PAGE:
On August 9, 2022, the CHIPS and Science Act was signed into law allocating $52.7 billion in funding to the semiconductor industry. The legislation represents a historic investment in a critical industry and is designed to drive innovation and global economic competitiveness. Continue Reading First CHIPS Opportunity Lays Out Requirements and Application Process
The $1.2 trillion Infrastructure Investment and Jobs Act (IIJA) that President Biden signed on November 15, expands the provisions supporting American manufacturing through federal procurement. The IIJA statutory directives impose novel domestic origin requirements and standards for construction materials and products acquired for federally-aided public works infrastructure projects at state and local levels.
Prior efforts to protect and promote the U.S. industrial base consisted of President Trump’s July 15, 2019 Executive Order 13881, Maximizing Use of American-Made Goods, Products, and Materials, and President Biden’s January 25, 2021 Executive Order 14005, Ensuring the Future is Made in All of America by All of America’s Workers. Find more information about these two executive orders on our blog post titled “Heightened Buy American Act Requirements Are Here and More Are on the Way.”
President Biden’s EO 14005 was reinforced by the statutory authorities detailed in the domestic preference provisions of the IIJA. The three key concepts of the IIJA are:Continue Reading Advancing the “Made-in-America” Movement
I am looking forward to participating in a panel session at the Memphis Construction Connections and Training Conference presented by the Tennessee Procurement Technical Assistance Center (PTAC), Tennessee Small Business Development Center, and City of Memphis Office of Business Diversity and Compliance.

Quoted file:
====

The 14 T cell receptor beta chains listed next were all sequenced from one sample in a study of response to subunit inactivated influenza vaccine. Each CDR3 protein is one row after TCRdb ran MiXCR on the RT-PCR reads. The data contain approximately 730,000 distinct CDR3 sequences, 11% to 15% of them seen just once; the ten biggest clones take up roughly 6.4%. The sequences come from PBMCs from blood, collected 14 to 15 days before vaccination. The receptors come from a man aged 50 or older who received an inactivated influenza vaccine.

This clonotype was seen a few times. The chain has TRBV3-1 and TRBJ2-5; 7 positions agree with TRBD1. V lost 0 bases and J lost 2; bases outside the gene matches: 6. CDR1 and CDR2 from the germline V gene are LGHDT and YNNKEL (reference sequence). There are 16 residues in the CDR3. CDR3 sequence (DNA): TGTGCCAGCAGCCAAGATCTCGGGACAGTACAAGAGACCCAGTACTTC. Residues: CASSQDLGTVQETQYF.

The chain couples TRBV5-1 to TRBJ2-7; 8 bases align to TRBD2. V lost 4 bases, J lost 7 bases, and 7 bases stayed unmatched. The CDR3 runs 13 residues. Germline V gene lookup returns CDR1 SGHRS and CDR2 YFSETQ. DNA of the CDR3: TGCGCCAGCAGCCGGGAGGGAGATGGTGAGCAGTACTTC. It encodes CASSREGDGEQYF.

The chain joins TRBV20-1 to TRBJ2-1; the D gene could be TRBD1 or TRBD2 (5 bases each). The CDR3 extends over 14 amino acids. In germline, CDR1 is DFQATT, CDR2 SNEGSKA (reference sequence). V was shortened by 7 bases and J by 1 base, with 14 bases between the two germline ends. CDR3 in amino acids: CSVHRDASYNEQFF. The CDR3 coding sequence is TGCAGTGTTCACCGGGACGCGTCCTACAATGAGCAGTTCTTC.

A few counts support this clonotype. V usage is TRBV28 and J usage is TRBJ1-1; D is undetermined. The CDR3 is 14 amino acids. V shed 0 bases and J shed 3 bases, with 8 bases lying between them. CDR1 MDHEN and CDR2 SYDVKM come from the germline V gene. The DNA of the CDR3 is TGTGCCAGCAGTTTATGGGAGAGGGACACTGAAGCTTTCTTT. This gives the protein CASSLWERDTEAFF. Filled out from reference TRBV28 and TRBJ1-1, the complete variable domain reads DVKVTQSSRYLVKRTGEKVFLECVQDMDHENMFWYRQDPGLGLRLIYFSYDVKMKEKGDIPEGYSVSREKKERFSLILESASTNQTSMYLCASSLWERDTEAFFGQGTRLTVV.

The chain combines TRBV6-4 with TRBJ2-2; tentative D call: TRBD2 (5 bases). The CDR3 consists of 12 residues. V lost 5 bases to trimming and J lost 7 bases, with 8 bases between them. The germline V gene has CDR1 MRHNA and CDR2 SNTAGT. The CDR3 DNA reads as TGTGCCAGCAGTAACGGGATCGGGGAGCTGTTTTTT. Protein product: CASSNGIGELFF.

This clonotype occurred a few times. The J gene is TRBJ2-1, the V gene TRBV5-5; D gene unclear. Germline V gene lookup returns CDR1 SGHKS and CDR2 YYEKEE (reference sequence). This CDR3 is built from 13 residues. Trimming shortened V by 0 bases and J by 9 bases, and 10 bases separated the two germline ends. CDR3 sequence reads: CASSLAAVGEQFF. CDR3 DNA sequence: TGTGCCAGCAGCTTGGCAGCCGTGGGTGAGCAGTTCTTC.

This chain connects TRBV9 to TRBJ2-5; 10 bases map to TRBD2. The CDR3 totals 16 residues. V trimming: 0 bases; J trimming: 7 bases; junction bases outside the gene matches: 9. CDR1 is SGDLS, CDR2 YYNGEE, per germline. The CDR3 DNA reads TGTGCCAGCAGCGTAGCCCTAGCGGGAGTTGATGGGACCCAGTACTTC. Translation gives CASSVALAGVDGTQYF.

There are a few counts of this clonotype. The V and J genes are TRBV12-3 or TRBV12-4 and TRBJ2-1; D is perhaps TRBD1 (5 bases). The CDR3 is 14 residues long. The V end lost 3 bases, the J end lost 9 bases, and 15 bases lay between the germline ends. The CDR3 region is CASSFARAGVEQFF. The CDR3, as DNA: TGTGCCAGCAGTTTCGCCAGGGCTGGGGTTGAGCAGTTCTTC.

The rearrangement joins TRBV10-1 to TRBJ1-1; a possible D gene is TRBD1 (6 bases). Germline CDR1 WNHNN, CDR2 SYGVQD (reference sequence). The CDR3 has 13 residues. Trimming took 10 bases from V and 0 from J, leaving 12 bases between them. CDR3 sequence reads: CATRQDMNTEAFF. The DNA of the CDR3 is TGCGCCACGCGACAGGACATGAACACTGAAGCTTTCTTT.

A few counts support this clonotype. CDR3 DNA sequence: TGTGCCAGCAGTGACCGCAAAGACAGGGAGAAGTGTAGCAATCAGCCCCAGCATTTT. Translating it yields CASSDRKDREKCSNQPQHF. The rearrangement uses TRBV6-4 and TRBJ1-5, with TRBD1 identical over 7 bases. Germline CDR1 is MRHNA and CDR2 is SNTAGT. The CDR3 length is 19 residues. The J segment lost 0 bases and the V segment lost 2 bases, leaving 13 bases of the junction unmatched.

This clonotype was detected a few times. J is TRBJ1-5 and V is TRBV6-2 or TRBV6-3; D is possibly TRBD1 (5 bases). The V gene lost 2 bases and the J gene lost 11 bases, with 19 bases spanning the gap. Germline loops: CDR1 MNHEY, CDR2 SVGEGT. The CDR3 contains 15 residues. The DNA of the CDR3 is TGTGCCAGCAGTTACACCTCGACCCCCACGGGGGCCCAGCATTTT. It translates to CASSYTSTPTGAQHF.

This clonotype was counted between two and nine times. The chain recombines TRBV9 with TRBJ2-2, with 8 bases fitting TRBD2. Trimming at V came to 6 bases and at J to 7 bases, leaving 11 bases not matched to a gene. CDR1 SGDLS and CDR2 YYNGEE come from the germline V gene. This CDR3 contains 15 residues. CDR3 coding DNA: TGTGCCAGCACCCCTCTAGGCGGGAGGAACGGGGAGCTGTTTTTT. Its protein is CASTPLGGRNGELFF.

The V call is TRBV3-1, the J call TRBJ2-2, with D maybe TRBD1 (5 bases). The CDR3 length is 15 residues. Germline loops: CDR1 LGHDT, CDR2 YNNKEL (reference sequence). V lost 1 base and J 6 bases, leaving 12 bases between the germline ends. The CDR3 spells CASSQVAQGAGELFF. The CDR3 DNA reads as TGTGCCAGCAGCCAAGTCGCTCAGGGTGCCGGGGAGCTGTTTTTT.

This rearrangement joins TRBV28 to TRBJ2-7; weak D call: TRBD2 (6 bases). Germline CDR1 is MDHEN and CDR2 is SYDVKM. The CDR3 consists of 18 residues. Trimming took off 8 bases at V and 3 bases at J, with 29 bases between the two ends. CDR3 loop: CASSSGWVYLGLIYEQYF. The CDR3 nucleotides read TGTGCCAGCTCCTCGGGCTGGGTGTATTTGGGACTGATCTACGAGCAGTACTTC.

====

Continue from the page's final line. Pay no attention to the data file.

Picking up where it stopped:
My panel will focus on issues surrounding the formation of subcontracts and joint…
The Government recently indicted an Army veteran for allegedly using his status as a service-disabled veteran to help a company qualify as a service-disabled veteran-owned small business and falsely obtain nearly $40 million in healthcare facility construction task orders from the Department of Defense.
The indictment is an indication that the government is continuing to aggressively pursue small businesses that fail to comply with set-aside requirements, and is a reminder that businesses benefiting from small business programs must be fully compliant with the complex regulations governing those socio-economic programs. It is also a reminder that the consequences of failing to meet those requirements are real – the Army veteran, Joseph Dial Jr., is facing over a century in prison.Continue Reading If You Don’t Do the Work, You Might Do Time Instead: Service-Disabled Veteran Faces Jail Time for Failing to Run Day-to-Day Operations
The U.S. Government Accountability Office (GAO) recently published four protest decisions that were all denied due to timeliness issues. This string of cases serves as a reminder that no matter how strong a protest’s basis may be, if it is not timely filed with GAO; then the protest will most likely be dismissed. GAO’s regulations set strict deadlines for filing protests at GAO. These rules reflect GAO’s dual requirements of
(1) giving parties a fair opportunity to present their cases
(2) resolving protests expeditiously without unduly disrupting or delaying the procurement process. GAO strictly enforces these requirements and will quickly dismiss a noncompliant protest, so contractors must be aware of these protest timeliness requirements.Continue Reading Learning from Bid Protests: Don’t Lose Your Protest Before You Begin